Childhood Cancer

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Rhabdoid Tumor

Rhabdoid tumor is a rare tumor that commonly starts in the kidneys, but can also begin in the liver or other soft tissues of the body. It can also begin in the brain, where it is known as AT/RT. The disease can spread to other parts of the body.  Rhabdoid tumors are most often diagnosed in infants and toddlers.

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Rhabdoid Tumor Heroes

Latest Rhabdoid Tumor blog posts

July 9, 2018

by Trish Adkins

In 2000, the first draft of the map of human genome—a mosaic representation of characteristics of what makes our biology uniquely human—was released. The map paved the way for more genomics research in several fields ranging from human biology to agriculture and gave scientists models of genetically normal cells which they could compare to abnormal cells, like those cells that make childhood cancer so deadly.

Now, in 2018, an ALSF funded-research project has resulted in the release of over 270 genetic sequences of 25 different types of childhood cancer used routinely by the National Cancer Institute’s Pediatric Preclinical Testing Consortium (PPTC). Each unique tumor model and its biological characteristic data is available to all academically qualified petitioners—opening the door for breakthroughs in childhood cancer research.

Keep reading to learn how cures are getting closer, one childhood cancer genome at a time. 

The story behind the 270 models begins with the PPTC

Founded in 2015 and funded by the National Cancer Institute, the consortium works to develop reliable preclinical testing data for potential pediatric cancer drugs. There are hundreds, maybe thousands of potential cancer drugs—making the study of each drug in a pediatric clinical trial impossible. The PPTC narrows down the list, providing researchers with reliable drug effectiveness data that they can use to accelerate research from “bench to bedside;” bringing science out of the lab and into the clinic. The models studied are directly derived from childhood cancers at diagnosis or relapse, and thus are directly representative of the types of cancers treated in clinical trials.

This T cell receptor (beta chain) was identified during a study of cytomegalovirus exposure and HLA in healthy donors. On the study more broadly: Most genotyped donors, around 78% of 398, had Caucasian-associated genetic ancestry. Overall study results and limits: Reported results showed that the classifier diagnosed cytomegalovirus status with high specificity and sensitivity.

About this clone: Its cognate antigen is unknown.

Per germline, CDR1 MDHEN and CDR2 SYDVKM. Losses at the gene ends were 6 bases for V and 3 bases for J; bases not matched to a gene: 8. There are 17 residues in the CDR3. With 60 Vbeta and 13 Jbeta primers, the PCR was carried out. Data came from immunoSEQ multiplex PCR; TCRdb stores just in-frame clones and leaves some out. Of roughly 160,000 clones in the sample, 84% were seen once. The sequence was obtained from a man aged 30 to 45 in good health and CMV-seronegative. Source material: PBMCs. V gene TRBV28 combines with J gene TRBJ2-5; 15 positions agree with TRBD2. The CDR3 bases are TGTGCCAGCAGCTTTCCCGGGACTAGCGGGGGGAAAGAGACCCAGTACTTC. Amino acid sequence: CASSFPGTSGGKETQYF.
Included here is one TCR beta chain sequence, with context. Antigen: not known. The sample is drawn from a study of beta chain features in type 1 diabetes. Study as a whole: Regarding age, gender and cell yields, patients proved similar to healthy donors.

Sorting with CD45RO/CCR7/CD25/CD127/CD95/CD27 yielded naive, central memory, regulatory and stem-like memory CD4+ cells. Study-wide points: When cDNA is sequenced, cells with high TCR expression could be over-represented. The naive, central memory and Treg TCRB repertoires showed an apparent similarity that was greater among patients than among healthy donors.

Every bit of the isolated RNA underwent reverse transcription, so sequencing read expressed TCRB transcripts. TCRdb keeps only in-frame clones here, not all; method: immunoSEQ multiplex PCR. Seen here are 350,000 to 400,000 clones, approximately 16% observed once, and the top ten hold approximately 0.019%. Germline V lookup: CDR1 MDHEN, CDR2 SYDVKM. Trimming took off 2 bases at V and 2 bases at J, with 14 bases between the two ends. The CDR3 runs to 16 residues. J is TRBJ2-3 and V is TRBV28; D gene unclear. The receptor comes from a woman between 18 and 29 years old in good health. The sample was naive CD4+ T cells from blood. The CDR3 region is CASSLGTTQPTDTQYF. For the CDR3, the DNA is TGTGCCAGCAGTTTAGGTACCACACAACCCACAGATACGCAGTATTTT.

However, while there is a large pool of potential drugs, there was not a large pool of accurate pediatric tumor models for which to test the drugs. This has long been a struggle for the pediatric oncology research community. Over 14.1 million people are diagnosed with cancer each year worldwide, but only 250,000 of those cases are pediatric cancer. The pool of potential tumors to model is small and obtaining viable tumor cells is difficult, especially for some types of pediatric cancers like spinal cord tumors where securing tissue samples is tricky because of the tumor’s location. 

The PPTC had an idea for a new major effort, the Pediatric Preclinical Genomic Characterization Project, which sought to characterize the tumor samples being used in drug testing. These patient-derived xenograft (PDX) childhood cancer models were being used routinely, but the majority did not have detailed genetic data available.